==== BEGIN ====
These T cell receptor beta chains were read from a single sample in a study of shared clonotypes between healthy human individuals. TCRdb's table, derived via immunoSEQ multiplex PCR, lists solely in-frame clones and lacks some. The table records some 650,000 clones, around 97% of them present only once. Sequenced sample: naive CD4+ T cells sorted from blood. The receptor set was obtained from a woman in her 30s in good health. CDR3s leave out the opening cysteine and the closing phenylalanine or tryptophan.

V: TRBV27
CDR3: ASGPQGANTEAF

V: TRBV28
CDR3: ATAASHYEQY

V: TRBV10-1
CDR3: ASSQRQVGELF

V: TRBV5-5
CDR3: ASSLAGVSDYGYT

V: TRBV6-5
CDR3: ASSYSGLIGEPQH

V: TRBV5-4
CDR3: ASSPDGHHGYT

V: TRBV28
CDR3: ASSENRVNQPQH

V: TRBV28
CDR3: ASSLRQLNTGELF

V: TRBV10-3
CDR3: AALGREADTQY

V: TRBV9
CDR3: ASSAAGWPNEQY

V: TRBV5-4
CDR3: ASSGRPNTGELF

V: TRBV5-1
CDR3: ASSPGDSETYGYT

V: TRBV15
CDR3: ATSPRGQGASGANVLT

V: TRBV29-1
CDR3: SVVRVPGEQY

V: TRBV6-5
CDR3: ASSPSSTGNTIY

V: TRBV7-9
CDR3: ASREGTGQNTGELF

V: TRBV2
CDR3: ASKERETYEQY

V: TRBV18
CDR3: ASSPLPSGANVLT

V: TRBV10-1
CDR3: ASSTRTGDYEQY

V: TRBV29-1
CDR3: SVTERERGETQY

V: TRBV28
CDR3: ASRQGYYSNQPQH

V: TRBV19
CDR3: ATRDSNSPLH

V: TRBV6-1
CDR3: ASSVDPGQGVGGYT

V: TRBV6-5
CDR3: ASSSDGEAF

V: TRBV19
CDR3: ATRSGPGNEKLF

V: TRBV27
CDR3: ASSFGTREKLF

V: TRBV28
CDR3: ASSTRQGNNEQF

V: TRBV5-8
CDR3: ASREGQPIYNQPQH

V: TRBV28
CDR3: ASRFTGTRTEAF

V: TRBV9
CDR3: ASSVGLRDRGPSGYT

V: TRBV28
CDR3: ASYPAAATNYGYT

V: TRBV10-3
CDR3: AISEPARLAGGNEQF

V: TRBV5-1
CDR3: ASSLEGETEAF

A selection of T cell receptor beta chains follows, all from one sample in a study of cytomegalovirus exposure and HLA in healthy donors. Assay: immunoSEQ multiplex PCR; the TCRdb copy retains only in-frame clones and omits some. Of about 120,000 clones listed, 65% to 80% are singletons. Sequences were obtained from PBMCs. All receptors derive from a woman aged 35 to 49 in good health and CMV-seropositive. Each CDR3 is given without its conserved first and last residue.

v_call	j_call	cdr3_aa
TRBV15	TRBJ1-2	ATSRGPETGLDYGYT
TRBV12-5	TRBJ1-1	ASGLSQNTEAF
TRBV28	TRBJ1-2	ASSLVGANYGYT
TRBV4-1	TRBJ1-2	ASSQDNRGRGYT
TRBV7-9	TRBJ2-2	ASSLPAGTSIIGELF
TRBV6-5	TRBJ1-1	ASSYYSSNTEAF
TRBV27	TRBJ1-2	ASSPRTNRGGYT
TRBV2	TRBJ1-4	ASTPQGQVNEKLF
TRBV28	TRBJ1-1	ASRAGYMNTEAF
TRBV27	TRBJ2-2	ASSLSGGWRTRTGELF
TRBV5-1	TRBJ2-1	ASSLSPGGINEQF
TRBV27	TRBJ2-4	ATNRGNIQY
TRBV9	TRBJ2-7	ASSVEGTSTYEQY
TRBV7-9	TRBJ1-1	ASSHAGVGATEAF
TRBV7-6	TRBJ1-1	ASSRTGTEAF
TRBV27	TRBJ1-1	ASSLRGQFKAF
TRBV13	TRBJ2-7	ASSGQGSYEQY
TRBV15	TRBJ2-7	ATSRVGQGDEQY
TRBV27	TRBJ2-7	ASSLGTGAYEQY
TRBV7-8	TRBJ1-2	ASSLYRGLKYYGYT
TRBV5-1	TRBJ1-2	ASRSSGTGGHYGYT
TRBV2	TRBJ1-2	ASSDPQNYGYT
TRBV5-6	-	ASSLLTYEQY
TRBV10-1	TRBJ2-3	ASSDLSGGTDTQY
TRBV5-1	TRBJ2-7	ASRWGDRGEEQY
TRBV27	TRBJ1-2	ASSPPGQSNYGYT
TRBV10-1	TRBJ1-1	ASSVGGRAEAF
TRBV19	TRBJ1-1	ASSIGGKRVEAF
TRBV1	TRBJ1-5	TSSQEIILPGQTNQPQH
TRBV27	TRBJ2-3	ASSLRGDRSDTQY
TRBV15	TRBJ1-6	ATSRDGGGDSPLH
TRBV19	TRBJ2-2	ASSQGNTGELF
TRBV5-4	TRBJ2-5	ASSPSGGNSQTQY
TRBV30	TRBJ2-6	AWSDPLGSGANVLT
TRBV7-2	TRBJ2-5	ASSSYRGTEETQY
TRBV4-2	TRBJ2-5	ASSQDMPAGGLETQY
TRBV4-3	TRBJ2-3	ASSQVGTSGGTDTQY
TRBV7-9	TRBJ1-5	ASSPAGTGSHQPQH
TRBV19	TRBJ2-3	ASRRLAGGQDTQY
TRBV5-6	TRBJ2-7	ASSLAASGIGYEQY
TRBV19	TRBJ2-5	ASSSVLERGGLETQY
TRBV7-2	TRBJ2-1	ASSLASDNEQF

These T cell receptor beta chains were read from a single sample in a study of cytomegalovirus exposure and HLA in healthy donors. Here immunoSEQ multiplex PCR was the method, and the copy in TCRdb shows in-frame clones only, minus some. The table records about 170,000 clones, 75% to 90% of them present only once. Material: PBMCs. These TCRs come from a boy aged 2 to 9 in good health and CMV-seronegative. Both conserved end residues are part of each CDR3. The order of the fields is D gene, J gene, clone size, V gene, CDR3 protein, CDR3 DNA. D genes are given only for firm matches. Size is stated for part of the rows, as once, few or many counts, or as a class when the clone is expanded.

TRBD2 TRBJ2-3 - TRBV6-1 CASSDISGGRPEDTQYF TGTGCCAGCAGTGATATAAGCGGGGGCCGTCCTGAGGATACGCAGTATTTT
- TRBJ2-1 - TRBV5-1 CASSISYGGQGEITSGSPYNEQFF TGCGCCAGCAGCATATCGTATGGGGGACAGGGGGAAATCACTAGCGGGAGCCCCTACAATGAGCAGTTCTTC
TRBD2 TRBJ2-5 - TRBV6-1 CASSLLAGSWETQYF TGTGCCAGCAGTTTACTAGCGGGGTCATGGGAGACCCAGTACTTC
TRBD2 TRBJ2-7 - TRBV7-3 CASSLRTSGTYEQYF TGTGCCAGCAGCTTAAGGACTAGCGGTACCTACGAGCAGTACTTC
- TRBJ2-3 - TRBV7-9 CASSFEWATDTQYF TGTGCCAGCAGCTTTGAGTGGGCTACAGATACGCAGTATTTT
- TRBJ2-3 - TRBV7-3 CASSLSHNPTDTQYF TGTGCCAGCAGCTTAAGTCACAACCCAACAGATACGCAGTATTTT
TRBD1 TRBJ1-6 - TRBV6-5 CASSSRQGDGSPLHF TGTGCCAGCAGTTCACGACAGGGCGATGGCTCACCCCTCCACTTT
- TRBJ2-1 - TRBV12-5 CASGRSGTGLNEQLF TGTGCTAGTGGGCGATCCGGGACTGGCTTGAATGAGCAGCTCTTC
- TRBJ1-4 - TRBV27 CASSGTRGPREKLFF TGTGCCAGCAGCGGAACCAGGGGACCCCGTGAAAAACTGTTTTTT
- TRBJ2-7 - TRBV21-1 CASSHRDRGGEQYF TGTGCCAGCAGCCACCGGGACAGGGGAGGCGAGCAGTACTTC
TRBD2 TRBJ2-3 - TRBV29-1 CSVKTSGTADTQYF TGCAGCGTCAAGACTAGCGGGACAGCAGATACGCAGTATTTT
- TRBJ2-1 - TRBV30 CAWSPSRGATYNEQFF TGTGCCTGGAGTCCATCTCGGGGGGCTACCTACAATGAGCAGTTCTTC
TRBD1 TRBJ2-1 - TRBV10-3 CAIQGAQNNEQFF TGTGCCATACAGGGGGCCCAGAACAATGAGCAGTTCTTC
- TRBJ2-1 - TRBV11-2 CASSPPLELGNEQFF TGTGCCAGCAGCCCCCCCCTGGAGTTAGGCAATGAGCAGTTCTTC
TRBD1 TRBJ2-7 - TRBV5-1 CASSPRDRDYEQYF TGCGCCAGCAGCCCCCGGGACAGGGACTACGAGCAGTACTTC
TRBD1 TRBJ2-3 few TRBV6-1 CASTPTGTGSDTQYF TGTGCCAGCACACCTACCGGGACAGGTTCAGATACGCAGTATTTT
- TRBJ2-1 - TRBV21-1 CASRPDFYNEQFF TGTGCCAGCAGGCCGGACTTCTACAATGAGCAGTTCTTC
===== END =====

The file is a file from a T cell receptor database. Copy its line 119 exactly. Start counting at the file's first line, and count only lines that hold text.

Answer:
TRBD1 TRBJ1-6 - TRBV6-5 CASSSRQGDGSPLHF TGTGCCAGCAGTTCACGACAGGGCGATGGCTCACCCCTCCACTTT